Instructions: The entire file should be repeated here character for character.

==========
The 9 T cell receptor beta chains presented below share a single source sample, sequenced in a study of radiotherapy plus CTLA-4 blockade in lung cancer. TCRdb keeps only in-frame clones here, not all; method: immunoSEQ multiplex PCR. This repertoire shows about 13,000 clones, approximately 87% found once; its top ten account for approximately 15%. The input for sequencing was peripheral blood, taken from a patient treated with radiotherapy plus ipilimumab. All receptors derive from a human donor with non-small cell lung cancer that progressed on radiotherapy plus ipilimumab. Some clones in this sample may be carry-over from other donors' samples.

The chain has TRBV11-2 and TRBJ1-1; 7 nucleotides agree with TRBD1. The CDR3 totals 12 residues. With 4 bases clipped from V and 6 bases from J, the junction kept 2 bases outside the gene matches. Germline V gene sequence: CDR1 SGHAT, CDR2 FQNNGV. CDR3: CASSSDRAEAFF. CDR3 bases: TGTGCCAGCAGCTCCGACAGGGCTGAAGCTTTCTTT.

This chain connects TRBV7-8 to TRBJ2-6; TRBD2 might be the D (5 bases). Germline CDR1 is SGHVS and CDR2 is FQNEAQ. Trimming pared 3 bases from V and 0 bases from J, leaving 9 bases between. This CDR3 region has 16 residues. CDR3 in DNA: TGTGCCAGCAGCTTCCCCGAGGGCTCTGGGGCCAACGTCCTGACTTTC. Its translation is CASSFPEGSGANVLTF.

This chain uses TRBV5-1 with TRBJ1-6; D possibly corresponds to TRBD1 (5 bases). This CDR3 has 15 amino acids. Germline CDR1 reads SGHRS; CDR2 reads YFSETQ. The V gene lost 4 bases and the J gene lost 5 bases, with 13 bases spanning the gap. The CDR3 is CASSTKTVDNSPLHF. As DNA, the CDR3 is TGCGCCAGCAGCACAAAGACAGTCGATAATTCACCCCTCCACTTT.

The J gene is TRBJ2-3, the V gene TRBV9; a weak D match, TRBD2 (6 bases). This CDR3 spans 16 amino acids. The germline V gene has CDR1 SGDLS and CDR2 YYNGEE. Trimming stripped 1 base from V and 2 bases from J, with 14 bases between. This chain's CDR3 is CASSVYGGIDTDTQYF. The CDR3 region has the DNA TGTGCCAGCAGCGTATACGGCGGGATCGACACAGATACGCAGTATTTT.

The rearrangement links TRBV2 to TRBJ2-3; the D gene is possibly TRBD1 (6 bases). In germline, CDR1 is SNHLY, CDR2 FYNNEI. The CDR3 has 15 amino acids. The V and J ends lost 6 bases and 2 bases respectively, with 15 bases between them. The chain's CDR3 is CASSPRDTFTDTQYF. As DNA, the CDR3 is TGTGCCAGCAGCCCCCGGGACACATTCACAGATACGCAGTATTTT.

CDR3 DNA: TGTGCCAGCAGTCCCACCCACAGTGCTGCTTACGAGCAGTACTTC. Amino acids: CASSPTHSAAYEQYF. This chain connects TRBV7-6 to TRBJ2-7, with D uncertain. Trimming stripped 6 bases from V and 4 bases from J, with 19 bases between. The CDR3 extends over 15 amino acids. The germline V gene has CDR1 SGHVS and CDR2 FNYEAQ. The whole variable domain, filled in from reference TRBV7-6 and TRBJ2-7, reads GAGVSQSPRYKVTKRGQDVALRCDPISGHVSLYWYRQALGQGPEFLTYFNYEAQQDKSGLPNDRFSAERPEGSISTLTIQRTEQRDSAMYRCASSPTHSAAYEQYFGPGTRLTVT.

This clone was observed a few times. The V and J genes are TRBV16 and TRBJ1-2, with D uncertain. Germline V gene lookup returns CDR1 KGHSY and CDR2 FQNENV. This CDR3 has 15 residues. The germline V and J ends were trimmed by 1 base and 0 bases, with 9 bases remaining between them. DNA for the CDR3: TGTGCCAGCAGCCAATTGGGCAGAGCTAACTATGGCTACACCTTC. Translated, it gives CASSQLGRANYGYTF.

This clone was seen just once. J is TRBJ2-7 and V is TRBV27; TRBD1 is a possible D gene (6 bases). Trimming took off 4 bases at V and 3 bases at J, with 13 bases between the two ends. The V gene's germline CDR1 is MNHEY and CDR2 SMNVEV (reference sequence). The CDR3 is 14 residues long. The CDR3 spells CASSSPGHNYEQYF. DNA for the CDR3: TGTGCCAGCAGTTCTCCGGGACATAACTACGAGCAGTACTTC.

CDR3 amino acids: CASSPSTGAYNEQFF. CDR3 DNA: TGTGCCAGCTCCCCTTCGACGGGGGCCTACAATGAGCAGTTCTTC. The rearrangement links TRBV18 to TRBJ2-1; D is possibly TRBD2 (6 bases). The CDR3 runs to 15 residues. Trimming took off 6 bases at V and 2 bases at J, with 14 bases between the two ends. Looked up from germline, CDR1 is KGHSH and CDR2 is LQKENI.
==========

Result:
The 9 T cell receptor beta chains presented below share a single source sample, sequenced in a study of radiotherapy plus CTLA-4 blockade in lung cancer. TCRdb keeps only in-frame clones here, not all; method: immunoSEQ multiplex PCR. This repertoire shows about 13,000 clones, approximately 87% found once; its top ten account for approximately 15%. The input for sequencing was peripheral blood, taken from a patient treated with radiotherapy plus ipilimumab. All receptors derive from a human donor with non-small cell lung cancer that progressed on radiotherapy plus ipilimumab. Some clones in this sample may be carry-over from other donors' samples.

The chain has TRBV11-2 and TRBJ1-1; 7 nucleotides agree with TRBD1. The CDR3 totals 12 residues. With 4 bases clipped from V and 6 bases from J, the junction kept 2 bases outside the gene matches. Germline V gene sequence: CDR1 SGHAT, CDR2 FQNNGV. CDR3: CASSSDRAEAFF. CDR3 bases: TGTGCCAGCAGCTCCGACAGGGCTGAAGCTTTCTTT.

This chain connects TRBV7-8 to TRBJ2-6; TRBD2 might be the D (5 bases). Germline CDR1 is SGHVS and CDR2 is FQNEAQ. Trimming pared 3 bases from V and 0 bases from J, leaving 9 bases between. This CDR3 region has 16 residues. CDR3 in DNA: TGTGCCAGCAGCTTCCCCGAGGGCTCTGGGGCCAACGTCCTGACTTTC. Its translation is CASSFPEGSGANVLTF.

This chain uses TRBV5-1 with TRBJ1-6; D possibly corresponds to TRBD1 (5 bases). This CDR3 has 15 amino acids. Germline CDR1 reads SGHRS; CDR2 reads YFSETQ. The V gene lost 4 bases and the J gene lost 5 bases, with 13 bases spanning the gap. The CDR3 is CASSTKTVDNSPLHF. As DNA, the CDR3 is TGCGCCAGCAGCACAAAGACAGTCGATAATTCACCCCTCCACTTT.

The J gene is TRBJ2-3, the V gene TRBV9; a weak D match, TRBD2 (6 bases). This CDR3 spans 16 amino acids. The germline V gene has CDR1 SGDLS and CDR2 YYNGEE. Trimming stripped 1 base from V and 2 bases from J, with 14 bases between. This chain's CDR3 is CASSVYGGIDTDTQYF. The CDR3 region has the DNA TGTGCCAGCAGCGTATACGGCGGGATCGACACAGATACGCAGTATTTT.

The rearrangement links TRBV2 to TRBJ2-3; the D gene is possibly TRBD1 (6 bases). In germline, CDR1 is SNHLY, CDR2 FYNNEI. The CDR3 has 15 amino acids. The V and J ends lost 6 bases and 2 bases respectively, with 15 bases between them. The chain's CDR3 is CASSPRDTFTDTQYF. As DNA, the CDR3 is TGTGCCAGCAGCCCCCGGGACACATTCACAGATACGCAGTATTTT.

CDR3 DNA: TGTGCCAGCAGTCCCACCCACAGTGCTGCTTACGAGCAGTACTTC. Amino acids: CASSPTHSAAYEQYF. This chain connects TRBV7-6 to TRBJ2-7, with D uncertain. Trimming stripped 6 bases from V and 4 bases from J, with 19 bases between. The CDR3 extends over 15 amino acids. The germline V gene has CDR1 SGHVS and CDR2 FNYEAQ. The whole variable domain, filled in from reference TRBV7-6 and TRBJ2-7, reads GAGVSQSPRYKVTKRGQDVALRCDPISGHVSLYWYRQALGQGPEFLTYFNYEAQQDKSGLPNDRFSAERPEGSISTLTIQRTEQRDSAMYRCASSPTHSAAYEQYFGPGTRLTVT.

This clone was observed a few times. The V and J genes are TRBV16 and TRBJ1-2, with D uncertain. Germline V gene lookup returns CDR1 KGHSY and CDR2 FQNENV. This CDR3 has 15 residues. The germline V and J ends were trimmed by 1 base and 0 bases, with 9 bases remaining between them. DNA for the CDR3: TGTGCCAGCAGCCAATTGGGCAGAGCTAACTATGGCTACACCTTC. Translated, it gives CASSQLGRANYGYTF.

This clone was seen just once. J is TRBJ2-7 and V is TRBV27; TRBD1 is a possible D gene (6 bases). Trimming took off 4 bases at V and 3 bases at J, with 13 bases between the two ends. The V gene's germline CDR1 is MNHEY and CDR2 SMNVEV (reference sequence). The CDR3 is 14 residues long. The CDR3 spells CASSSPGHNYEQYF. DNA for the CDR3: TGTGCCAGCAGTTCTCCGGGACATAACTACGAGCAGTACTTC.

CDR3 amino acids: CASSPSTGAYNEQFF. CDR3 DNA: TGTGCCAGCTCCCCTTCGACGGGGGCCTACAATGAGCAGTTCTTC. The rearrangement links TRBV18 to TRBJ2-1; D is possibly TRBD2 (6 bases). The CDR3 runs to 15 residues. Trimming took off 6 bases at V and 2 bases at J, with 14 bases between the two ends. Looked up from germline, CDR1 is KGHSH and CDR2 is LQKENI.